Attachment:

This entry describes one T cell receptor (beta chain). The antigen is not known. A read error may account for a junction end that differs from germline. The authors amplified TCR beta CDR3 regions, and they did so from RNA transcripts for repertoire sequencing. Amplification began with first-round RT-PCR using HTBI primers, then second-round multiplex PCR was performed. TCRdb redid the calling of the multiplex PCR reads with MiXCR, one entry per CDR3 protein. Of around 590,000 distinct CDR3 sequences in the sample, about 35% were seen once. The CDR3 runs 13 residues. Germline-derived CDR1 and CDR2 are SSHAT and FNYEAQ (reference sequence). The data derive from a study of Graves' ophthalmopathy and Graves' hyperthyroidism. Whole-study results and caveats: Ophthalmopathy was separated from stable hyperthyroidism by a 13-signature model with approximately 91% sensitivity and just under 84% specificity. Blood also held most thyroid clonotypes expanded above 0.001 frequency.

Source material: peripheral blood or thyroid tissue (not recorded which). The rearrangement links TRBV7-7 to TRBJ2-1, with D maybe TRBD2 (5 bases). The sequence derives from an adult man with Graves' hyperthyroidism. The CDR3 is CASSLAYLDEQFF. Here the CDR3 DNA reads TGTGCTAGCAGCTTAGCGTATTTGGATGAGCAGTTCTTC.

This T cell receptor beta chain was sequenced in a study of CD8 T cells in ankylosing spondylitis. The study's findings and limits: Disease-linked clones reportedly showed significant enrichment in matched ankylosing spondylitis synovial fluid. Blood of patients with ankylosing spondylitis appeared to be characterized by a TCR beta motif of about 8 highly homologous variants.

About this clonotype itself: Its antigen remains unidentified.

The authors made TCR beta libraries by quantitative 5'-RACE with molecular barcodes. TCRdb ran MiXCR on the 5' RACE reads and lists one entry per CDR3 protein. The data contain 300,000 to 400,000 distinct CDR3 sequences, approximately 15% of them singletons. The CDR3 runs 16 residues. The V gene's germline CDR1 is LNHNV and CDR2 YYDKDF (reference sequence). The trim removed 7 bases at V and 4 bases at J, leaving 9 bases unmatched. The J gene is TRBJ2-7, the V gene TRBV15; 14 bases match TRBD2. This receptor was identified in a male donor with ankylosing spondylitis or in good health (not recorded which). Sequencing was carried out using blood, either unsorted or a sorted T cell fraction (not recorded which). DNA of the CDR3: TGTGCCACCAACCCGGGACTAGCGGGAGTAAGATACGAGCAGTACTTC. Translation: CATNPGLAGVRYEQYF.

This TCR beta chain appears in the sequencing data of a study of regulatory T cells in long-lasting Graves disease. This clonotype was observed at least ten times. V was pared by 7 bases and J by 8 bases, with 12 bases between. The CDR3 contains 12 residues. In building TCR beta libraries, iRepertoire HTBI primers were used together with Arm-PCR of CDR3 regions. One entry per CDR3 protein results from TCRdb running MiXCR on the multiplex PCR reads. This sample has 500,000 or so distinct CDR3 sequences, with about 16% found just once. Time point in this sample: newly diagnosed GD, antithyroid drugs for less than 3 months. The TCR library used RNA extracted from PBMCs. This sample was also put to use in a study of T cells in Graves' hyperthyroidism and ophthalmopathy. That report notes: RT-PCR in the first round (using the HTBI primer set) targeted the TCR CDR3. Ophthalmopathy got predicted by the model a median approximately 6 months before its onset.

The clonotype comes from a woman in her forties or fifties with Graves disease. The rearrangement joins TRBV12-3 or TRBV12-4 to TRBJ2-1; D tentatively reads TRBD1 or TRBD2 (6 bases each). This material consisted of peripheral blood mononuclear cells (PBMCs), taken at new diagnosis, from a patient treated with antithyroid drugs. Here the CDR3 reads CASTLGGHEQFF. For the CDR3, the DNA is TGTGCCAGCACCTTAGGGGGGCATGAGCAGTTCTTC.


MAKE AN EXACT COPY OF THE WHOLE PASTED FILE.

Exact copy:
This entry describes one T cell receptor (beta chain). The antigen is not known. A read error may account for a junction end that differs from germline. The authors amplified TCR beta CDR3 regions, and they did so from RNA transcripts for repertoire sequencing. Amplification began with first-round RT-PCR using HTBI primers, then second-round multiplex PCR was performed. TCRdb redid the calling of the multiplex PCR reads with MiXCR, one entry per CDR3 protein. Of around 590,000 distinct CDR3 sequences in the sample, about 35% were seen once. The CDR3 runs 13 residues. Germline-derived CDR1 and CDR2 are SSHAT and FNYEAQ (reference sequence). The data derive from a study of Graves' ophthalmopathy and Graves' hyperthyroidism. Whole-study results and caveats: Ophthalmopathy was separated from stable hyperthyroidism by a 13-signature model with approximately 91% sensitivity and just under 84% specificity. Blood also held most thyroid clonotypes expanded above 0.001 frequency.

Source material: peripheral blood or thyroid tissue (not recorded which). The rearrangement links TRBV7-7 to TRBJ2-1, with D maybe TRBD2 (5 bases). The sequence derives from an adult man with Graves' hyperthyroidism. The CDR3 is CASSLAYLDEQFF. Here the CDR3 DNA reads TGTGCTAGCAGCTTAGCGTATTTGGATGAGCAGTTCTTC.

This T cell receptor beta chain was sequenced in a study of CD8 T cells in ankylosing spondylitis. The study's findings and limits: Disease-linked clones reportedly showed significant enrichment in matched ankylosing spondylitis synovial fluid. Blood of patients with ankylosing spondylitis appeared to be characterized by a TCR beta motif of about 8 highly homologous variants.

About this clonotype itself: Its antigen remains unidentified.

The authors made TCR beta libraries by quantitative 5'-RACE with molecular barcodes. TCRdb ran MiXCR on the 5' RACE reads and lists one entry per CDR3 protein. The data contain 300,000 to 400,000 distinct CDR3 sequences, approximately 15% of them singletons. The CDR3 runs 16 residues. The V gene's germline CDR1 is LNHNV and CDR2 YYDKDF (reference sequence). The trim removed 7 bases at V and 4 bases at J, leaving 9 bases unmatched. The J gene is TRBJ2-7, the V gene TRBV15; 14 bases match TRBD2. This receptor was identified in a male donor with ankylosing spondylitis or in good health (not recorded which). Sequencing was carried out using blood, either unsorted or a sorted T cell fraction (not recorded which). DNA of the CDR3: TGTGCCACCAACCCGGGACTAGCGGGAGTAAGATACGAGCAGTACTTC. Translation: CATNPGLAGVRYEQYF.

This TCR beta chain appears in the sequencing data of a study of regulatory T cells in long-lasting Graves disease. This clonotype was observed at least ten times. V was pared by 7 bases and J by 8 bases, with 12 bases between. The CDR3 contains 12 residues. In building TCR beta libraries, iRepertoire HTBI primers were used together with Arm-PCR of CDR3 regions. One entry per CDR3 protein results from TCRdb running MiXCR on the multiplex PCR reads. This sample has 500,000 or so distinct CDR3 sequences, with about 16% found just once. Time point in this sample: newly diagnosed GD, antithyroid drugs for less than 3 months. The TCR library used RNA extracted from PBMCs. This sample was also put to use in a study of T cells in Graves' hyperthyroidism and ophthalmopathy. That report notes: RT-PCR in the first round (using the HTBI primer set) targeted the TCR CDR3. Ophthalmopathy got predicted by the model a median approximately 6 months before its onset.

The clonotype comes from a woman in her forties or fifties with Graves disease. The rearrangement joins TRBV12-3 or TRBV12-4 to TRBJ2-1; D tentatively reads TRBD1 or TRBD2 (6 bases each). This material consisted of peripheral blood mononuclear cells (PBMCs), taken at new diagnosis, from a patient treated with antithyroid drugs. Here the CDR3 reads CASTLGGHEQFF. For the CDR3, the DNA is TGTGCCAGCACCTTAGGGGGGCATGAGCAGTTCTTC.